Some sitting at home may actually think the war is almost over once it “falls”.

Truth is that the insurgency will not suddenly dissapear with the city. It will move regroup and continue.

The leaders may escape and many followers will be killed but they offer something to other would be insurgents: An example. They stood up to the mighty US army and despite the odds stayed and fought to the end.

If they should kill or wound many US troops it will help their cause even more.

Worst scenario is that the troops get caught in a long protracted battle and have heavy losses and are forced to withdraw. That will show they can be defeated. If that happens the US might as well pack it in and go home because the country will never settle.

I pretty much agree with xtisme’s scenario, though the long-term effects will probably be less dramatic against the insurgency. I say this because our record in Iraq hasn’t been one of thoroughness, and if this base of operations is to be severely limited in the long run, then whatever tiny infrastructure there is - e.g. IED workshops, weapons caches - must be destroyed, and the city needs to be put under strict control while we do our total best to repair the damage we’ve caused and beyond.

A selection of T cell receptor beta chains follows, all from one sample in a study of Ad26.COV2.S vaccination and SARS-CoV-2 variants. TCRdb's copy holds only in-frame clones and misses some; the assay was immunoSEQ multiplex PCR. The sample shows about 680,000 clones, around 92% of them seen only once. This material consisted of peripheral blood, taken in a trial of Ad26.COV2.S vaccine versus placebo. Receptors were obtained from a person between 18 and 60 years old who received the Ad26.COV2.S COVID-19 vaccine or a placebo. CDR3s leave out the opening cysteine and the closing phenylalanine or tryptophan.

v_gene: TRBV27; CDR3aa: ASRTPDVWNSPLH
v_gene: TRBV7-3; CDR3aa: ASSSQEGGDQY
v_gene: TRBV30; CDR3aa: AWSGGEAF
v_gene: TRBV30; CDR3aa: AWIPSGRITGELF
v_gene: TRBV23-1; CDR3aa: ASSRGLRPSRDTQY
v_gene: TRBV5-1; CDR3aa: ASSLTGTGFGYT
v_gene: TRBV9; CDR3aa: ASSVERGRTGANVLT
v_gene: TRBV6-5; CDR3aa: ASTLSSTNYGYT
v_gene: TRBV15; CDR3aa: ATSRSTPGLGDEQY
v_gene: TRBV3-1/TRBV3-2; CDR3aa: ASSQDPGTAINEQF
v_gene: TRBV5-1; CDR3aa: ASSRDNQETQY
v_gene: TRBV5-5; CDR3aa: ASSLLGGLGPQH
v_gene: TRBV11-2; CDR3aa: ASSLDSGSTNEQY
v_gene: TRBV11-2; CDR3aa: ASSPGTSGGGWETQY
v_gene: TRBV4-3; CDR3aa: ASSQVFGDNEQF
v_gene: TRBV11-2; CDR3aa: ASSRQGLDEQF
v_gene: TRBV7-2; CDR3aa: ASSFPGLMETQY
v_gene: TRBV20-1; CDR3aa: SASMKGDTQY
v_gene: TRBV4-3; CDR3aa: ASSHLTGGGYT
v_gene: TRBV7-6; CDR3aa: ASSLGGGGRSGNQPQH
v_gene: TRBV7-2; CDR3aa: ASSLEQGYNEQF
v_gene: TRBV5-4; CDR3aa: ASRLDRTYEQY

Also… I respect some of the nobility inherent in civilians staying with their home and even the insurgents keeping their fast for Ramadan - but both acts totally escape me.

My point is: - Who is going to stop them operating as openly? Coalition troops stationed there permanently? That’s a lot of troops – and a lot of targets

More likely some force of local Iraqis supposedly under the control of the “Iraqi government” - well that’s been tried once already and the recruits turned out to mainly be insurgents

I’m not saying it’s impossible – I’m guessing there may be “anti-insurgent” factions about (if their position isn’t fatally damaged by civilian casualties) deals could be struck etc – but given the heavy-handed stupidity which has been a feature of all post-war policy so far, it would be a frikkin’ miracle if it’s done right

Seizing the opportunity to speak too soon…

The most amazing thing appears to be happening in Fallujah: not much. We have blown the living shit out of the place, but no civilian casualties appear to be surfacing. Given our understanding that there are at least 100,000 civilians in Falujah, this makes no damn sense. There is no “precision strikes” available with artillery, blast radii and shrapnel are what they are.